What We're Reading

And the winner, by universal acclaim, was the story of Inky, the Houdini of octopuses, who escaped his aquarium in New Zealand and found his way back to the ocean. Is it possible that this story was so popular in the U.S. because we all yearn for a way to escape the endless presidential primary season?

  • In Science, It's Never "Just a Theory", The New York Times, April 8, 2016 -- As part of a series on misconceptions about science, Carl Zimmer takes on the "It's Just a Theory" slogan, often used to deprecate evolution. Bonus: a video showing a cat in the liquid state of matter.
  • Scientists Unveil New "Tree of Life", The New York Times, April 11, 2016 -- Carl Zimmer reports on a new paper in Nature Microbiology that redraws the tree of life using genomes from hundreds of new microbial species. "One of the most striking results of the study was that the tree of life is dominated by species that scientists have never been able to see or grow in their labs."
  • Consensus on Consensus: A Synthesis of Consensus Estimates on Human-Caused Global Warming, Environmental Research Letters, April 13, 2016 -- Responding to criticism of earlier work on the scientific consensus on climate change, the authors "examine the available studies and conclude that the finding of 97% consensus in published climate research is robust and consistent with other surveys of climate scientists and peer-reviewed studies."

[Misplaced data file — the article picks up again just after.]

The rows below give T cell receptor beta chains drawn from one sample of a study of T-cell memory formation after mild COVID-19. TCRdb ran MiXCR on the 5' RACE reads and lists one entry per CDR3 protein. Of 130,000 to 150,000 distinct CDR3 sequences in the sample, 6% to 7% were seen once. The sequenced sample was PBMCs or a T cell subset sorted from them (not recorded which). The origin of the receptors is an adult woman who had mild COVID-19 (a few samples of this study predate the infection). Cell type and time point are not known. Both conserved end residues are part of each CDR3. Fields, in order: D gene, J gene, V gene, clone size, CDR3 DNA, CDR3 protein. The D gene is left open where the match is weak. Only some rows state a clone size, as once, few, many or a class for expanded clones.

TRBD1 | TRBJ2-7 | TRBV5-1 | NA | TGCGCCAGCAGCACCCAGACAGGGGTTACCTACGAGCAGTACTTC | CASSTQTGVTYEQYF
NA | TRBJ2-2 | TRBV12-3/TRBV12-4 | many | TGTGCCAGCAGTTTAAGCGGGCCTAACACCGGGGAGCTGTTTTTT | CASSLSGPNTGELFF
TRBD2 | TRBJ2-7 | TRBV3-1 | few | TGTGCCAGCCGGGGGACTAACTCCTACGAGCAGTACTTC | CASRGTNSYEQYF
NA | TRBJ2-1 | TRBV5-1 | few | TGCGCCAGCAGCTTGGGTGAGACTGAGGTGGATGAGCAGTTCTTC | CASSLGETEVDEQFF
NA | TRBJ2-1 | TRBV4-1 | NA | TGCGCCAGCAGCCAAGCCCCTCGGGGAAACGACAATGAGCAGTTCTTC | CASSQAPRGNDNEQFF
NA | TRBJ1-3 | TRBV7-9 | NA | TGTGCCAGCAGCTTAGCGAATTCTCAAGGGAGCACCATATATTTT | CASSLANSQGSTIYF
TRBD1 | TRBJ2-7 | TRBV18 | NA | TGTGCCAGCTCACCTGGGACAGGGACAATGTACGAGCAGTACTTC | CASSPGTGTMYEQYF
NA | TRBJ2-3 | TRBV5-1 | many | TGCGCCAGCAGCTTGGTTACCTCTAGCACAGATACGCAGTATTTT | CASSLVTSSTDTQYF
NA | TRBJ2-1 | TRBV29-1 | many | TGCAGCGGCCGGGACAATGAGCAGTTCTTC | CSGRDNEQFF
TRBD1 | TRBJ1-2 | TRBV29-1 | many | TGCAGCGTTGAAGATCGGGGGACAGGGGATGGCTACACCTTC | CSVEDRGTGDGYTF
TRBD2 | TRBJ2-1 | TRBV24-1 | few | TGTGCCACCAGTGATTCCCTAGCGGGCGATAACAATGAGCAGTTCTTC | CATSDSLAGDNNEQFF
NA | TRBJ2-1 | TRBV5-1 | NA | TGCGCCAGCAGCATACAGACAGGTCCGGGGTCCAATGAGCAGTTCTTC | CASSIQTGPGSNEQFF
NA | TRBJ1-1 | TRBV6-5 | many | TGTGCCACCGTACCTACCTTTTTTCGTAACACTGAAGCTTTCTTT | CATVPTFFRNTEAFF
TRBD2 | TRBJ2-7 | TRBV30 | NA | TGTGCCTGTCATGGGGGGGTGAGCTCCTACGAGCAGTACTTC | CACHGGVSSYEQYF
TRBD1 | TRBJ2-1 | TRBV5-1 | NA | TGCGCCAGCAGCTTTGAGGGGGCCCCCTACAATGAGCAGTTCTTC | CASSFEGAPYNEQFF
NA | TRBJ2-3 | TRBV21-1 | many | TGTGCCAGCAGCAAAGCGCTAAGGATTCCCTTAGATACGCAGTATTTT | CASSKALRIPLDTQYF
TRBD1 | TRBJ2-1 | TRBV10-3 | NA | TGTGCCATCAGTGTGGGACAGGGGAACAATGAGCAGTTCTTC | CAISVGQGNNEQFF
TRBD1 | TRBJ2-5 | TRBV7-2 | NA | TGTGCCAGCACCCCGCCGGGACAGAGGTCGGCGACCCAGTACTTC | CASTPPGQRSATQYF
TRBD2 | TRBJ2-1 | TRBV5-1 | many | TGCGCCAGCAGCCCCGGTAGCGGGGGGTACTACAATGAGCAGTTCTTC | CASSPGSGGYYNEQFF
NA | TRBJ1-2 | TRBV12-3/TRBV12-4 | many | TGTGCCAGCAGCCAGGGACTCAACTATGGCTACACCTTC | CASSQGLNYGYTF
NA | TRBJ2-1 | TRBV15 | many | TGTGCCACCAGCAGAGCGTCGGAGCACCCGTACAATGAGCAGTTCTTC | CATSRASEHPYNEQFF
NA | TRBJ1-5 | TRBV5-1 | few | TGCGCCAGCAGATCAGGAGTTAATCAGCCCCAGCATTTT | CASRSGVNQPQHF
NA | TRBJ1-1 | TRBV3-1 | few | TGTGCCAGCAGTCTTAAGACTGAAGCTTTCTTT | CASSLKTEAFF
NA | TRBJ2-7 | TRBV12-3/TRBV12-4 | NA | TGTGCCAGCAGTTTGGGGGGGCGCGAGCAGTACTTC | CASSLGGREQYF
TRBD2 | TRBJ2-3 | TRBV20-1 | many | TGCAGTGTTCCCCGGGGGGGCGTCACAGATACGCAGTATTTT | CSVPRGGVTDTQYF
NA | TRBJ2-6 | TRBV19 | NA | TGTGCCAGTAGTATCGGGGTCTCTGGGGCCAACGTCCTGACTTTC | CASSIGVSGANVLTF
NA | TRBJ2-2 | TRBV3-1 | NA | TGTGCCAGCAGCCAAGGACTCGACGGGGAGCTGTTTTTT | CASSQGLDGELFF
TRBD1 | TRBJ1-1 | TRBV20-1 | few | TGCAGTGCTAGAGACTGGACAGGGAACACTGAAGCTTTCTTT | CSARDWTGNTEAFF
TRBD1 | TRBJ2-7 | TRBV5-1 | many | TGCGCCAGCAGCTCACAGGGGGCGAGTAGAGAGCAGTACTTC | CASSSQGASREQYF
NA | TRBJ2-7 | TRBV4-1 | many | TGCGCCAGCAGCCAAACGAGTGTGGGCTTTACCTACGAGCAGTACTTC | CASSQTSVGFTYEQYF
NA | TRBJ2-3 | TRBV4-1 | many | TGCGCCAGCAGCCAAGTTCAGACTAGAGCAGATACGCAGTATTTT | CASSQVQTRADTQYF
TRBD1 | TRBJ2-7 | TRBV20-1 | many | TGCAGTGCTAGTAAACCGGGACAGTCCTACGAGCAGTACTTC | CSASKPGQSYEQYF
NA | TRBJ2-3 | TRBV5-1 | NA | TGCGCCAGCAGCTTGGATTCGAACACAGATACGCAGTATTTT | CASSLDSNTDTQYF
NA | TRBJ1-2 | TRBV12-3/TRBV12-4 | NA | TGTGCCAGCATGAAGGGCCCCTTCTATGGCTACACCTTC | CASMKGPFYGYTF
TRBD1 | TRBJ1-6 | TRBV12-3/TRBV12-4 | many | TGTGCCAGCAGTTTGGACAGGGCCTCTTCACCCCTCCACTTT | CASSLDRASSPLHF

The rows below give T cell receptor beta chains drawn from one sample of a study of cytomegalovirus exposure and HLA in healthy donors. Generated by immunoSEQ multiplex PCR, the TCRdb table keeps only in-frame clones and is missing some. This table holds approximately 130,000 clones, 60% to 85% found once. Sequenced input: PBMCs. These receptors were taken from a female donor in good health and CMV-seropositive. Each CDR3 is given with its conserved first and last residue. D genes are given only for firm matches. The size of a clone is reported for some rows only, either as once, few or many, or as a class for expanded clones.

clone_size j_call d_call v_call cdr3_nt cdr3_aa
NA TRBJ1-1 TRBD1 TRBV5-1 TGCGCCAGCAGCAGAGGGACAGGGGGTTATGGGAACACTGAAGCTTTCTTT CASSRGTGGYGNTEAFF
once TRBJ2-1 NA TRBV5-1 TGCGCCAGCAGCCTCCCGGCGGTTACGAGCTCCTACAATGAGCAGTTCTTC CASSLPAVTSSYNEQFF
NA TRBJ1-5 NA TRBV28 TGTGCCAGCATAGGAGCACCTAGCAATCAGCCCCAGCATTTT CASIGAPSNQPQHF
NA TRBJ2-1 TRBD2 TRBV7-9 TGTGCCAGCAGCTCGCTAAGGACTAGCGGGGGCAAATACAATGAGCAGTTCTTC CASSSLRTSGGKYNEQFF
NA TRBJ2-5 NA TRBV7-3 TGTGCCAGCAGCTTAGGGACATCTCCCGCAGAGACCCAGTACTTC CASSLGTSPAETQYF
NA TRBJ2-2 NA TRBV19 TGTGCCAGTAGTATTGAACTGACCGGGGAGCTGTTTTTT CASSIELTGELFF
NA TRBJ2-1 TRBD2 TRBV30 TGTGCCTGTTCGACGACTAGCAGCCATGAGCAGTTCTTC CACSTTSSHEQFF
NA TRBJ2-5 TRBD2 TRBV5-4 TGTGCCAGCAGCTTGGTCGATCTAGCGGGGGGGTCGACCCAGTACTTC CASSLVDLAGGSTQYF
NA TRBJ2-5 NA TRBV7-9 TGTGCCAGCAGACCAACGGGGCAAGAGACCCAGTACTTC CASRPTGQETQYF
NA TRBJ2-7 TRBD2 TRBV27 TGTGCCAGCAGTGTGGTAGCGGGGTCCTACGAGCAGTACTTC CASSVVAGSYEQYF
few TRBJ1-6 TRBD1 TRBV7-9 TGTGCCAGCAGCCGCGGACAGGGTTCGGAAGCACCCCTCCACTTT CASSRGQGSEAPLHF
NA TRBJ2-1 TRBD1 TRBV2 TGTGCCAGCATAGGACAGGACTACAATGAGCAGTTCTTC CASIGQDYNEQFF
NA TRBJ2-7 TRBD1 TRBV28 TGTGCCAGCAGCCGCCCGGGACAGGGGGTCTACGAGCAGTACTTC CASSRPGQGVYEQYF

• Science Fairs Are As Flawed As My Solar-Powered Hot Dog Cooker, Stat News, April 13, 2016 -- Carl Zimmer recounts his daughter's successful experience with a school science fair and reflects on President Obama's final White House Science Fair. He wonders what we can do to make the best parts of the science fair experience accessible to every student, not just those lucky enough to have parents with time and access to scientific mentors.
  • Octopus Slips Out of Aquarium Tank, Crawls Across Floor, Escapes Down Pipe to OceanThe Washington Post, April 13, 2016 -- What does this have to do with NCSE's mission, you might ask? Nothing much, but what a great story: a captive octopus in New Zealand managed to get out of his tank and down a drain to freedom. Besides, the Twitter reaction was most excellent: for example, "watch out, he's heavily armed" and "I don't eat octopus bc I'm not convinced they won't one day rule the earth & have detailed records on who ate what". Stephanie Keep would agree; she won't eat cephalopods either (or any other invertebrates for that matter). 
  • Unnatural Selection, The New Yorker, April 18, 2016 -- Elizabeth Kolbert (the author of the Pulitzer-Prize-winning The Sixth Extinction) examines attempts to use artificial evolution--selective breeding and genetic engineering--to help coral reefs and chestnut trees weather environmental challenges.